According to a recent report of the Centers for Disease Control and Prevention, this year’s flu vaccine seems to be the most effective it’s been in years.
So far, people who were given the vaccine have lowered their chances of getting sick with influenza with 59 percent.
In other words, getting a flu vaccine during the 2015-2016 winter season has reduced one’s chances of having to make a doctor appointment by nearly 60 percent. According to CDC’s Dr. Joseph Bresee, this good news only goes to show how important it is to get the flu shot.
For the very young and the very old, flu isn’t as easy to weather as for other age groups. As a matter of fact, influenza takes an annual death toll of anywhere between 4,000 and 50,000 people, in the United States alone. The wide range is caused by the differences between one flu season and another.
Even though CDC recommends everyone get the annual flu shot, estimates show that only about half of Americans actually follow the advice. Because flu viruses mutate really fast and become immune to one year’s shot, the population needs to get vaccinated each season.
Reaching a 60 percent efficacy rate was possible this year because the vaccine closely matched the circulating flu viruses of the season. However, this hasn’t been the case for some years now – last season’s vaccine was only 23 percent effective.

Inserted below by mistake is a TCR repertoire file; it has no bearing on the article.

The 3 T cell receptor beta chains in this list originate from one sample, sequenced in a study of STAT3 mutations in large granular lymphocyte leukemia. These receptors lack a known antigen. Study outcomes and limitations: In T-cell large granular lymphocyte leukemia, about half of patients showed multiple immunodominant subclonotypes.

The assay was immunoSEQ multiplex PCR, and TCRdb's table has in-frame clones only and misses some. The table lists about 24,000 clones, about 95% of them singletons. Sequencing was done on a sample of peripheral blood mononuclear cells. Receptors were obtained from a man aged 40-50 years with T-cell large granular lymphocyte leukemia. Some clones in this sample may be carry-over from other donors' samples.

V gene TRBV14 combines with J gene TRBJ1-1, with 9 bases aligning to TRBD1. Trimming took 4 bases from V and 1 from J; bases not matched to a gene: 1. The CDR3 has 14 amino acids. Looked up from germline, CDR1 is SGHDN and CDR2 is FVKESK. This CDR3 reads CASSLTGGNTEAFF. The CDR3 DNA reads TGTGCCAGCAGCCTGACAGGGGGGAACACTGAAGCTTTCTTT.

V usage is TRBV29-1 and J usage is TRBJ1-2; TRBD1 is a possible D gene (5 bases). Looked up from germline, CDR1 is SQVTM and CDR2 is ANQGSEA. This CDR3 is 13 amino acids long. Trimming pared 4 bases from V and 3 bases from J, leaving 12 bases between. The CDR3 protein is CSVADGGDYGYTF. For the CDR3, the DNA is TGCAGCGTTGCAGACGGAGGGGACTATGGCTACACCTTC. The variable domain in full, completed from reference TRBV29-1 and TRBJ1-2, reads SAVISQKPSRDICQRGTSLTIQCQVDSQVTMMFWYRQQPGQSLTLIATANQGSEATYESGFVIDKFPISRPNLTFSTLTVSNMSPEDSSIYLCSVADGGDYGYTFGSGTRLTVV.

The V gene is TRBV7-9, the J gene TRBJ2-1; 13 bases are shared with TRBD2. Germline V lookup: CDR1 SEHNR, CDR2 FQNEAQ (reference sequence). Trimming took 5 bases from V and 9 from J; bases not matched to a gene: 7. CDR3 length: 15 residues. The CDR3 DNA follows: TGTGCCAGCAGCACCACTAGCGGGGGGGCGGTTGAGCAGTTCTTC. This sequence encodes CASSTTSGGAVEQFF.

Even though it takes several months to develop flu vaccines, they still need to be reformulated afresh each year; the flu shot delivers a cocktail that has the power to protect the human organism against three or four strains of flu – at most.
Even though we’re only getting under way with this flu season, vaccine advisers are already trying to come up with the strains that should be include into next season’s flu vaccine.
According to the CDC, this flu season started in the week ending January 16, when influenza-positive lab tests became elevated. We are now going through the sixth consecutive week of the season, which is usually expected to last about three months.
This flu season started a bit later than the previous three seasons, but activity is still going up and expected to do so over the next several weeks.
CDC is collaborating with vaccine makers to accelerate the process of making better flu vaccines, with the hope that, eventually, they can come up with vaccines that could protect against all known strains of flu.
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